How do you balance a need for growth with aversion to risk? One way is with an annuity. Many annuities offer growth opportunities with downside guarantees*. For instance, a fixed indexed annuity allows you to earn interest that is linked to a market index. If the index performs well, you may earn more interest. If it performs poorly, your principal is protected from loss.

Annuities also offer ways to create a guaranteed retirement income stream. You can convert a portion of your assets into a cash flow that will last for life, no matter how long you live. That could provide some certainty and predictability as you head into retirement.

Ready to get your retirement on track? Let’s talk about it. Contact us today at Sage Financial Partners. We can help you analyze your needs and goals and implement a strategy. Let’s connect soon and start the conversation.

1 https://money.cnn.com/2016/10/24/pf/financial-mistake-budget/index.html

2 https://www.irs.gov/newsroom/401k-contribution-limit-increases-to-19000-for-2019-ira-limit-increases-to-6000

*Guarantees, including optional benefits, are backed by the claims-paying ability of the issuer, and may contain limitations, including surrender charges, which may affect policy values.

Licensed Insurance Professional. This information is designed to provide a general overview with regard to the subject matter covered and is not state specific. The statements and opinions expressed are those of the author and are subject to change at any time. All information is believed to be from reliable sources; however, no representation is made as to its completeness or accuracy. This material has been prepared for informational and educational purposes only. It is not intended to provide, and should not be relied upon for, accounting, legal, tax or investment advice, or specific advice for your situation. This information has been provided by a Licensed Insurance Professional and is not sponsored or endorsed by the Social Security Administration or any government agency.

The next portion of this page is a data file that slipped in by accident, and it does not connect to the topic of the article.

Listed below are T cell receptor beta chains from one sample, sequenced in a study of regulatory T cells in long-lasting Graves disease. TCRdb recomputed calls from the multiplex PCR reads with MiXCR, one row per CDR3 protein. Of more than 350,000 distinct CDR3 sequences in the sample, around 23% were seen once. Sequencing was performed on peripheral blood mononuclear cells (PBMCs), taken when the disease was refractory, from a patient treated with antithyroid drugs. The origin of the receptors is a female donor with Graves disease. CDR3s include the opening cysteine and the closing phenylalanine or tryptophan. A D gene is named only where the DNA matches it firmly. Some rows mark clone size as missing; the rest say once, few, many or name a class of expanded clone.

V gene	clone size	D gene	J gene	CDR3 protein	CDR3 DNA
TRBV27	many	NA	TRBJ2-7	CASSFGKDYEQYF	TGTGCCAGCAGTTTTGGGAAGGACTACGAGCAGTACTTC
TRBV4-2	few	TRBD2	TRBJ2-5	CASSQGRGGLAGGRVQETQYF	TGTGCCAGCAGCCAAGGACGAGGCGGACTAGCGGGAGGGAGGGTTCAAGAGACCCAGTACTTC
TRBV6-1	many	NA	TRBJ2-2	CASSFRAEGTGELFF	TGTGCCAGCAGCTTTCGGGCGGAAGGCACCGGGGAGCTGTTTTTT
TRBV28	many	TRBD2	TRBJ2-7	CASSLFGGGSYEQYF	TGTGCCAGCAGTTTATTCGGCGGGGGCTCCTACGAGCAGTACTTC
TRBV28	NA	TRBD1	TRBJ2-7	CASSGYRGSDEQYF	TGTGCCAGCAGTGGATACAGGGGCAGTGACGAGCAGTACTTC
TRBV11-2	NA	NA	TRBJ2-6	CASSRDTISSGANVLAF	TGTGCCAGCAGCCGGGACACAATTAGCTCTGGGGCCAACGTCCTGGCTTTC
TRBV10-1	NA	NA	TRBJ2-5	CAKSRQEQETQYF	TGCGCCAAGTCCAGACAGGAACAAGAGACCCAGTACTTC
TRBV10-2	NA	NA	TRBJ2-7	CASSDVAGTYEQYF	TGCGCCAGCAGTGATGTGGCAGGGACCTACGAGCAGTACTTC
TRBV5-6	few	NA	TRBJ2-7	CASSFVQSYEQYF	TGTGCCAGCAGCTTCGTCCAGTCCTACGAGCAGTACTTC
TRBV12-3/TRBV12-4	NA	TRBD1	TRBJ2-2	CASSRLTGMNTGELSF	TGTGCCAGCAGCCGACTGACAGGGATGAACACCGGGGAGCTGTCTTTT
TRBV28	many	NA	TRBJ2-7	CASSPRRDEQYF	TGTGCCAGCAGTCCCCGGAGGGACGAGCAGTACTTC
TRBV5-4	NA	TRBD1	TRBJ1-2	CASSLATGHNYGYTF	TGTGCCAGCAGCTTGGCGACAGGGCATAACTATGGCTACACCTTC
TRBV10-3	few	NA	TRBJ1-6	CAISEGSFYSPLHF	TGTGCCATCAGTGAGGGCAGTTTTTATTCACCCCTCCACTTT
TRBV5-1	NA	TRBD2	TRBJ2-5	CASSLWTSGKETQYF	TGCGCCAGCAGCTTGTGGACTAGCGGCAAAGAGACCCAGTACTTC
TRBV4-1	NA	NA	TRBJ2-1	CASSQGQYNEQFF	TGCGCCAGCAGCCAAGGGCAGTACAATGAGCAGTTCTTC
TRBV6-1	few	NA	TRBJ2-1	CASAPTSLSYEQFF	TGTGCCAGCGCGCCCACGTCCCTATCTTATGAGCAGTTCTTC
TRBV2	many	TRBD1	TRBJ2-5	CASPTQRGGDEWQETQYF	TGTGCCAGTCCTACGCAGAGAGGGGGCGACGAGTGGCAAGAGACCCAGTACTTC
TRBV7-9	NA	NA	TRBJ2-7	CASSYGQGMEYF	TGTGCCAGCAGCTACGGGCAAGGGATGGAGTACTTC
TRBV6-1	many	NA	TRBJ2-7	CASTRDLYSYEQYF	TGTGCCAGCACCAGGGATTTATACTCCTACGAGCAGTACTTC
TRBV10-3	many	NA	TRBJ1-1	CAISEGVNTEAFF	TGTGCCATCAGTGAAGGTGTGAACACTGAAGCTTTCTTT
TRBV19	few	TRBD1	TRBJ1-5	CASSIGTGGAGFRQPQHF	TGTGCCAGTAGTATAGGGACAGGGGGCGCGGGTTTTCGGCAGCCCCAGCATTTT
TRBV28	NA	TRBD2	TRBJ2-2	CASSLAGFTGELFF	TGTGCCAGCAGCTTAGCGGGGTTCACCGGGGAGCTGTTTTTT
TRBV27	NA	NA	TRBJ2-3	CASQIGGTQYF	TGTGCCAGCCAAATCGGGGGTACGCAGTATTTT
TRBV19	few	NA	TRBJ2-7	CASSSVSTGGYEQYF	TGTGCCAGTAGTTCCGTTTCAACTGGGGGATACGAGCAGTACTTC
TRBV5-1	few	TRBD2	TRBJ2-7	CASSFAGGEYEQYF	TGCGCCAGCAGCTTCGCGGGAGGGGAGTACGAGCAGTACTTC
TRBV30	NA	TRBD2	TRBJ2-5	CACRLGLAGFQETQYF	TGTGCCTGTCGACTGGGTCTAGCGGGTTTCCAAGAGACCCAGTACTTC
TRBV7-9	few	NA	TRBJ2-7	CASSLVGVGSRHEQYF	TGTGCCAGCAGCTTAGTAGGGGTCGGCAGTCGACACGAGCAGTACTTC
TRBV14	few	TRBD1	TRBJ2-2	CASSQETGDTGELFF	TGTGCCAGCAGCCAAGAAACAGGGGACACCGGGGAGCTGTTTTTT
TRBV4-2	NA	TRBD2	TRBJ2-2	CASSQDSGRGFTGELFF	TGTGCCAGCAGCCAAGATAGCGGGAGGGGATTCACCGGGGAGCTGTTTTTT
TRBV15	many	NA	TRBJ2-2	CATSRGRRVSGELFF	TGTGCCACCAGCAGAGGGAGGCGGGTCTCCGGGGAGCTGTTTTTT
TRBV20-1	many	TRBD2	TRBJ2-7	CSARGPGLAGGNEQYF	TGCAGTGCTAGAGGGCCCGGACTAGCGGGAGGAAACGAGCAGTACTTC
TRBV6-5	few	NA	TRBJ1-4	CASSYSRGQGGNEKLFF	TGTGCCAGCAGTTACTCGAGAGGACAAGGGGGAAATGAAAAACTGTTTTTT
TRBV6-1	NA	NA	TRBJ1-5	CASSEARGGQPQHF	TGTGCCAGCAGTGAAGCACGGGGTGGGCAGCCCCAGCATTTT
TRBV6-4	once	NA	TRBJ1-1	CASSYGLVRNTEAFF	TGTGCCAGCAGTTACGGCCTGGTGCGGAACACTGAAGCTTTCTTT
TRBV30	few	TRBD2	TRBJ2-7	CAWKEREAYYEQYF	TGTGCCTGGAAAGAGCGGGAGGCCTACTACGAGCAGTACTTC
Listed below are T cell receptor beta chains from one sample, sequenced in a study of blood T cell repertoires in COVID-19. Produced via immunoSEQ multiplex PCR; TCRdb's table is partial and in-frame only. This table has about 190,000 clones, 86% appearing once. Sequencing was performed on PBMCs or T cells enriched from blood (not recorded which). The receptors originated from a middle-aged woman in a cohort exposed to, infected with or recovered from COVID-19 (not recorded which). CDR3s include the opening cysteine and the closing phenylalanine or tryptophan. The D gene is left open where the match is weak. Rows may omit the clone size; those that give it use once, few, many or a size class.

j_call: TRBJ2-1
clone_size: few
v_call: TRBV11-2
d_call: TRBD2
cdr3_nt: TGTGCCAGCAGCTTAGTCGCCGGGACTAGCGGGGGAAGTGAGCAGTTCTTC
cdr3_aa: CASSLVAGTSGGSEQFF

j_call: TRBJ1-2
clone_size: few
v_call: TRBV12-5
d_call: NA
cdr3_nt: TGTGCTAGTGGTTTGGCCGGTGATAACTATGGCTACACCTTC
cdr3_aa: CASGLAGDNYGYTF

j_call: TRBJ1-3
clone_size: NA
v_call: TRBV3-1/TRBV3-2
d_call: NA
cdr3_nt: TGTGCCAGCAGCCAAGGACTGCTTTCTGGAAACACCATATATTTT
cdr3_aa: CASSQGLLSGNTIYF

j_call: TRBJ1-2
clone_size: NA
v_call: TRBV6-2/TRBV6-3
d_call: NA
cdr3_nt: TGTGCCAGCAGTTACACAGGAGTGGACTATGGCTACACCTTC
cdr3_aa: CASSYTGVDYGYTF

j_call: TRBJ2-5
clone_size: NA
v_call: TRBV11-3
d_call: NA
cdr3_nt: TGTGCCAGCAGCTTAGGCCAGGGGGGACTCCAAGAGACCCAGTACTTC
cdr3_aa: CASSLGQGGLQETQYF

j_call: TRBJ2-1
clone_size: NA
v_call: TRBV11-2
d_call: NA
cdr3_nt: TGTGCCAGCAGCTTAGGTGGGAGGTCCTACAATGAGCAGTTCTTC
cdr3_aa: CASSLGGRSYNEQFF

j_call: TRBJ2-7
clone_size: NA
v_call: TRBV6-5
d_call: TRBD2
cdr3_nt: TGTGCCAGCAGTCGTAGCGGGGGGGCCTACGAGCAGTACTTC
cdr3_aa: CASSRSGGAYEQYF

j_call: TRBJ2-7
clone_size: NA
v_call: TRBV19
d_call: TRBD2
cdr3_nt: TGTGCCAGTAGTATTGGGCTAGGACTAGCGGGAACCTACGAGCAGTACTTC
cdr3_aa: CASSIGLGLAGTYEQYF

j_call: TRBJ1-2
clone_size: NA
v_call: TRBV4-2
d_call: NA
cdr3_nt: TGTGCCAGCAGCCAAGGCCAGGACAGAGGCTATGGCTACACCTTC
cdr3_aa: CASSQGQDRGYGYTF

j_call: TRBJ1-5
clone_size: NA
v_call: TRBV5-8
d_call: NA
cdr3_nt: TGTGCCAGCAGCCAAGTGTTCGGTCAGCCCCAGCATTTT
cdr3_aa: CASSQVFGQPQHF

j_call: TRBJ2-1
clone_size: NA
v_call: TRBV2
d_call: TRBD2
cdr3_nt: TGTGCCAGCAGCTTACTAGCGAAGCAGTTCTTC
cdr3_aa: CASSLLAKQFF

18775 – 2019/4/16

How to Find Hidden Assets in Your Strategy

Remember hunting for Easter eggs as a child? There were few thrills more exciting than racing around the yard or a park to find as many eggs as possible. Your eggs may have contained candy, money or other prizes.

As an adult, you may be too old to participate in a traditional Easter egg hunt. However, there may be another egg hunt that could be far more lucrative. It’s a hunt for hidden retirement assets. Many people fail to inventory their available retirement assets. In doing so, they fail to identify assets that could play an important role in their retirement strategy.

Below are four often-overlooked retirement assets. Some of these eggs may be hiding in plain sight. If you haven’t created an inventory of your retirement assets, now may be the time to do so. You could have some valuable eggs waiting to be found.

Old 401(k) Plans